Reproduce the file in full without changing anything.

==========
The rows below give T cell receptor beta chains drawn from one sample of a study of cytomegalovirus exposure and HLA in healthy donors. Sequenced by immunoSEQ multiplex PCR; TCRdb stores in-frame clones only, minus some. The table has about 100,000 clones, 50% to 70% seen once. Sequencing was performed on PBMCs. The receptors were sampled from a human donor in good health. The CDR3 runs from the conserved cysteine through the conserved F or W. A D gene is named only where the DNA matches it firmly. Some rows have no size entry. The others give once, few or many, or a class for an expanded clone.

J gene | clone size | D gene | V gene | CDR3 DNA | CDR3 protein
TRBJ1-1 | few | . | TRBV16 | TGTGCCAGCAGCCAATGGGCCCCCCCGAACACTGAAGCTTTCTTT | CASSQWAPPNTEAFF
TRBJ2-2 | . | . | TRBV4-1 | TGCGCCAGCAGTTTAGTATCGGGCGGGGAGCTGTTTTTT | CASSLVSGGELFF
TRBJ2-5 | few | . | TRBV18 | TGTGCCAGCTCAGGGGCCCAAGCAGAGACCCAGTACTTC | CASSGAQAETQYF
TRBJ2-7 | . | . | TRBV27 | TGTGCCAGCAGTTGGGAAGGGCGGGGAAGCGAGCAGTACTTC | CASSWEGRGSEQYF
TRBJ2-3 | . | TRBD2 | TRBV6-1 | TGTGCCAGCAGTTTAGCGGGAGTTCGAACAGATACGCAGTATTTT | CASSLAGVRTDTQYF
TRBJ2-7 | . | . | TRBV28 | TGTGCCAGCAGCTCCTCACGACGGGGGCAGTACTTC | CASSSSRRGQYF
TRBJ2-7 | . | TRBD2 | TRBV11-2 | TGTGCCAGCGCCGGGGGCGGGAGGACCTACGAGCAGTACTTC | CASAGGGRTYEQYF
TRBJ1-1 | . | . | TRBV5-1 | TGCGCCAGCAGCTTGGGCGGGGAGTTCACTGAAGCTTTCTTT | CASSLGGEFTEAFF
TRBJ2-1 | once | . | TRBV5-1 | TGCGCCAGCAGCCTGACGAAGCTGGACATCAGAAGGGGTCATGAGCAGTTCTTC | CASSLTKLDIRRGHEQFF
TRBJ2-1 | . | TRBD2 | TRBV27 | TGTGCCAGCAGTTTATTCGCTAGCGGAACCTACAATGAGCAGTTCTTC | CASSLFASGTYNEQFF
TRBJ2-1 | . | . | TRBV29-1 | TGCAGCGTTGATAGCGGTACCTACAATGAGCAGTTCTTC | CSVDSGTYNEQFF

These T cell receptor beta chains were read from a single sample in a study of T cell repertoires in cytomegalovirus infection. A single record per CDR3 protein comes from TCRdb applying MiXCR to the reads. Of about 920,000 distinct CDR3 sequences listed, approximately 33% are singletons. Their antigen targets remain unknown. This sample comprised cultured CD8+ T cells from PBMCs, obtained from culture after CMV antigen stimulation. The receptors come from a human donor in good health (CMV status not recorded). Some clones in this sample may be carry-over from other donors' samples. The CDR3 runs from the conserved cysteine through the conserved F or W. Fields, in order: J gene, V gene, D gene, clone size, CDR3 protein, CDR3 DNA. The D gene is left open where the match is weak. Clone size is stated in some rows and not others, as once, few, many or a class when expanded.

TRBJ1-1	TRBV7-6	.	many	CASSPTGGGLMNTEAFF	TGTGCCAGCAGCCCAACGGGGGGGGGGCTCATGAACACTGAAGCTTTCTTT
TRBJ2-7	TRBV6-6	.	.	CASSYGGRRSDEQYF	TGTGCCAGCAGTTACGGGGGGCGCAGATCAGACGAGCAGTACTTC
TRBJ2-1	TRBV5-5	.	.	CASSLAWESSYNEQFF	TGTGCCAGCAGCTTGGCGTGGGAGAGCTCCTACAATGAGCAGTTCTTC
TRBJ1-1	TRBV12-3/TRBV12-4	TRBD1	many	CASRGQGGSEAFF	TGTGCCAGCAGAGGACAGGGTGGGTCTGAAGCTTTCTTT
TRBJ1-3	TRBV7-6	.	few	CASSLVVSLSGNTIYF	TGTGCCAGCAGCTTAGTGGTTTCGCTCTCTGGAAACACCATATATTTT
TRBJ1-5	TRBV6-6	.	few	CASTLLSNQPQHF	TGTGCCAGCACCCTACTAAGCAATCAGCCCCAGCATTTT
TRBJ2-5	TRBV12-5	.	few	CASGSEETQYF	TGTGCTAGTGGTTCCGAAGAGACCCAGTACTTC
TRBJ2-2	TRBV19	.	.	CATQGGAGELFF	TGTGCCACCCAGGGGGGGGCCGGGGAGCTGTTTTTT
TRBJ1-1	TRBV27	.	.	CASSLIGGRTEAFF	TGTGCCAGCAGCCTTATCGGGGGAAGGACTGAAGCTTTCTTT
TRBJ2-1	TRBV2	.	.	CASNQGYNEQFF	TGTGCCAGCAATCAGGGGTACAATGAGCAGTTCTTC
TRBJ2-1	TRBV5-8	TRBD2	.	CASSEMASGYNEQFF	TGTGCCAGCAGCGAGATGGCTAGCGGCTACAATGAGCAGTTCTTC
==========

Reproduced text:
The rows below give T cell receptor beta chains drawn from one sample of a study of cytomegalovirus exposure and HLA in healthy donors. Sequenced by immunoSEQ multiplex PCR; TCRdb stores in-frame clones only, minus some. The table has about 100,000 clones, 50% to 70% seen once. Sequencing was performed on PBMCs. The receptors were sampled from a human donor in good health. The CDR3 runs from the conserved cysteine through the conserved F or W. A D gene is named only where the DNA matches it firmly. Some rows have no size entry. The others give once, few or many, or a class for an expanded clone.

J gene | clone size | D gene | V gene | CDR3 DNA | CDR3 protein
TRBJ1-1 | few | . | TRBV16 | TGTGCCAGCAGCCAATGGGCCCCCCCGAACACTGAAGCTTTCTTT | CASSQWAPPNTEAFF
TRBJ2-2 | . | . | TRBV4-1 | TGCGCCAGCAGTTTAGTATCGGGCGGGGAGCTGTTTTTT | CASSLVSGGELFF
TRBJ2-5 | few | . | TRBV18 | TGTGCCAGCTCAGGGGCCCAAGCAGAGACCCAGTACTTC | CASSGAQAETQYF
TRBJ2-7 | . | . | TRBV27 | TGTGCCAGCAGTTGGGAAGGGCGGGGAAGCGAGCAGTACTTC | CASSWEGRGSEQYF
TRBJ2-3 | . | TRBD2 | TRBV6-1 | TGTGCCAGCAGTTTAGCGGGAGTTCGAACAGATACGCAGTATTTT | CASSLAGVRTDTQYF
TRBJ2-7 | . | . | TRBV28 | TGTGCCAGCAGCTCCTCACGACGGGGGCAGTACTTC | CASSSSRRGQYF
TRBJ2-7 | . | TRBD2 | TRBV11-2 | TGTGCCAGCGCCGGGGGCGGGAGGACCTACGAGCAGTACTTC | CASAGGGRTYEQYF
TRBJ1-1 | . | . | TRBV5-1 | TGCGCCAGCAGCTTGGGCGGGGAGTTCACTGAAGCTTTCTTT | CASSLGGEFTEAFF
TRBJ2-1 | once | . | TRBV5-1 | TGCGCCAGCAGCCTGACGAAGCTGGACATCAGAAGGGGTCATGAGCAGTTCTTC | CASSLTKLDIRRGHEQFF
TRBJ2-1 | . | TRBD2 | TRBV27 | TGTGCCAGCAGTTTATTCGCTAGCGGAACCTACAATGAGCAGTTCTTC | CASSLFASGTYNEQFF
TRBJ2-1 | . | . | TRBV29-1 | TGCAGCGTTGATAGCGGTACCTACAATGAGCAGTTCTTC | CSVDSGTYNEQFF

These T cell receptor beta chains were read from a single sample in a study of T cell repertoires in cytomegalovirus infection. A single record per CDR3 protein comes from TCRdb applying MiXCR to the reads. Of about 920,000 distinct CDR3 sequences listed, approximately 33% are singletons. Their antigen targets remain unknown. This sample comprised cultured CD8+ T cells from PBMCs, obtained from culture after CMV antigen stimulation. The receptors come from a human donor in good health (CMV status not recorded). Some clones in this sample may be carry-over from other donors' samples. The CDR3 runs from the conserved cysteine through the conserved F or W. Fields, in order: J gene, V gene, D gene, clone size, CDR3 protein, CDR3 DNA. The D gene is left open where the match is weak. Clone size is stated in some rows and not others, as once, few, many or a class when expanded.

TRBJ1-1	TRBV7-6	.	many	CASSPTGGGLMNTEAFF	TGTGCCAGCAGCCCAACGGGGGGGGGGCTCATGAACACTGAAGCTTTCTTT
TRBJ2-7	TRBV6-6	.	.	CASSYGGRRSDEQYF	TGTGCCAGCAGTTACGGGGGGCGCAGATCAGACGAGCAGTACTTC
TRBJ2-1	TRBV5-5	.	.	CASSLAWESSYNEQFF	TGTGCCAGCAGCTTGGCGTGGGAGAGCTCCTACAATGAGCAGTTCTTC
TRBJ1-1	TRBV12-3/TRBV12-4	TRBD1	many	CASRGQGGSEAFF	TGTGCCAGCAGAGGACAGGGTGGGTCTGAAGCTTTCTTT
TRBJ1-3	TRBV7-6	.	few	CASSLVVSLSGNTIYF	TGTGCCAGCAGCTTAGTGGTTTCGCTCTCTGGAAACACCATATATTTT
TRBJ1-5	TRBV6-6	.	few	CASTLLSNQPQHF	TGTGCCAGCACCCTACTAAGCAATCAGCCCCAGCATTTT
TRBJ2-5	TRBV12-5	.	few	CASGSEETQYF	TGTGCTAGTGGTTCCGAAGAGACCCAGTACTTC
TRBJ2-2	TRBV19	.	.	CATQGGAGELFF	TGTGCCACCCAGGGGGGGGCCGGGGAGCTGTTTTTT
TRBJ1-1	TRBV27	.	.	CASSLIGGRTEAFF	TGTGCCAGCAGCCTTATCGGGGGAAGGACTGAAGCTTTCTTT
TRBJ2-1	TRBV2	.	.	CASNQGYNEQFF	TGTGCCAGCAATCAGGGGTACAATGAGCAGTTCTTC
TRBJ2-1	TRBV5-8	TRBD2	.	CASSEMASGYNEQFF	TGTGCCAGCAGCGAGATGGCTAGCGGCTACAATGAGCAGTTCTTC